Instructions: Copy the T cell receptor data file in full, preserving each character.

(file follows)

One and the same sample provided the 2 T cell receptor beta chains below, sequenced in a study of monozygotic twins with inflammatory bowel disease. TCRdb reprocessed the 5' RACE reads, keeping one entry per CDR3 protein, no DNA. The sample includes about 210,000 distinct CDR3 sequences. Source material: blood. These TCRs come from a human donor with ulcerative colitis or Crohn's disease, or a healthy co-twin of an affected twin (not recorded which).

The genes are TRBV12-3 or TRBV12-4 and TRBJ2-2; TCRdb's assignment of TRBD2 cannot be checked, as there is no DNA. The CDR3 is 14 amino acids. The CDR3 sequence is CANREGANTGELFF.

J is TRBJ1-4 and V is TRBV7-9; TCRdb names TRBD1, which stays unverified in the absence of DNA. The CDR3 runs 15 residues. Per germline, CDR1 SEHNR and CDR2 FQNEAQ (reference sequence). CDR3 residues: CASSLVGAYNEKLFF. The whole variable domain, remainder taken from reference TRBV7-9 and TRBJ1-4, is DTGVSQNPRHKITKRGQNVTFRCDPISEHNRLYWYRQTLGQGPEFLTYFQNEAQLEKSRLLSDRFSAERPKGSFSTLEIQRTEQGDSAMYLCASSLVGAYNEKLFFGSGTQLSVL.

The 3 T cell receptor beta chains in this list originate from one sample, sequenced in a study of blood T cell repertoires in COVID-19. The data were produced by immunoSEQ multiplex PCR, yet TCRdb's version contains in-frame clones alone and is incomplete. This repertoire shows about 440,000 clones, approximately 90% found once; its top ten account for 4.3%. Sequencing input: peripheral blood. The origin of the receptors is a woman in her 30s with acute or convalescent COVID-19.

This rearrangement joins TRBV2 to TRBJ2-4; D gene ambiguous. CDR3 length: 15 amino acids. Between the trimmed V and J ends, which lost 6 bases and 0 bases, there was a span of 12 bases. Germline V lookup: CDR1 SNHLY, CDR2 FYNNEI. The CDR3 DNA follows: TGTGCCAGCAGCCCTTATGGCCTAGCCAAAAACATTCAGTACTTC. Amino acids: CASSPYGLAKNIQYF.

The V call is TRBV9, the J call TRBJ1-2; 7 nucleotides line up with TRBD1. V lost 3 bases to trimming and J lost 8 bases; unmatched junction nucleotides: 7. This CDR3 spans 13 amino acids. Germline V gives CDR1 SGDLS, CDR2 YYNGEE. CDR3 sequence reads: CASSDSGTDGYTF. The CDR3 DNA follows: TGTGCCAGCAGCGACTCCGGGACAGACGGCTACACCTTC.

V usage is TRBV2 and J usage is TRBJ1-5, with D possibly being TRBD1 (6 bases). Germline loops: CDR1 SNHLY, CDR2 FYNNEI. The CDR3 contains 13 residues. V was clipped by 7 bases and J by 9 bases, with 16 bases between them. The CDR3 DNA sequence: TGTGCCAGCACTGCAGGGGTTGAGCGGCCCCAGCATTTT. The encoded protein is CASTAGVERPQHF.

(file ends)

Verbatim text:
One and the same sample provided the 2 T cell receptor beta chains below, sequenced in a study of monozygotic twins with inflammatory bowel disease. TCRdb reprocessed the 5' RACE reads, keeping one entry per CDR3 protein, no DNA. The sample includes about 210,000 distinct CDR3 sequences. Source material: blood. These TCRs come from a human donor with ulcerative colitis or Crohn's disease, or a healthy co-twin of an affected twin (not recorded which).

The genes are TRBV12-3 or TRBV12-4 and TRBJ2-2; TCRdb's assignment of TRBD2 cannot be checked, as there is no DNA. The CDR3 is 14 amino acids. The CDR3 sequence is CANREGANTGELFF.

J is TRBJ1-4 and V is TRBV7-9; TCRdb names TRBD1, which stays unverified in the absence of DNA. The CDR3 runs 15 residues. Per germline, CDR1 SEHNR and CDR2 FQNEAQ (reference sequence). CDR3 residues: CASSLVGAYNEKLFF. The whole variable domain, remainder taken from reference TRBV7-9 and TRBJ1-4, is DTGVSQNPRHKITKRGQNVTFRCDPISEHNRLYWYRQTLGQGPEFLTYFQNEAQLEKSRLLSDRFSAERPKGSFSTLEIQRTEQGDSAMYLCASSLVGAYNEKLFFGSGTQLSVL.

The 3 T cell receptor beta chains in this list originate from one sample, sequenced in a study of blood T cell repertoires in COVID-19. The data were produced by immunoSEQ multiplex PCR, yet TCRdb's version contains in-frame clones alone and is incomplete. This repertoire shows about 440,000 clones, approximately 90% found once; its top ten account for 4.3%. Sequencing input: peripheral blood. The origin of the receptors is a woman in her 30s with acute or convalescent COVID-19.

This rearrangement joins TRBV2 to TRBJ2-4; D gene ambiguous. CDR3 length: 15 amino acids. Between the trimmed V and J ends, which lost 6 bases and 0 bases, there was a span of 12 bases. Germline V lookup: CDR1 SNHLY, CDR2 FYNNEI. The CDR3 DNA follows: TGTGCCAGCAGCCCTTATGGCCTAGCCAAAAACATTCAGTACTTC. Amino acids: CASSPYGLAKNIQYF.

The V call is TRBV9, the J call TRBJ1-2; 7 nucleotides line up with TRBD1. V lost 3 bases to trimming and J lost 8 bases; unmatched junction nucleotides: 7. This CDR3 spans 13 amino acids. Germline V gives CDR1 SGDLS, CDR2 YYNGEE. CDR3 sequence reads: CASSDSGTDGYTF. The CDR3 DNA follows: TGTGCCAGCAGCGACTCCGGGACAGACGGCTACACCTTC.

V usage is TRBV2 and J usage is TRBJ1-5, with D possibly being TRBD1 (6 bases). Germline loops: CDR1 SNHLY, CDR2 FYNNEI. The CDR3 contains 13 residues. V was clipped by 7 bases and J by 9 bases, with 16 bases between them. The CDR3 DNA sequence: TGTGCCAGCACTGCAGGGGTTGAGCGGCCCCAGCATTTT. The encoded protein is CASTAGVERPQHF.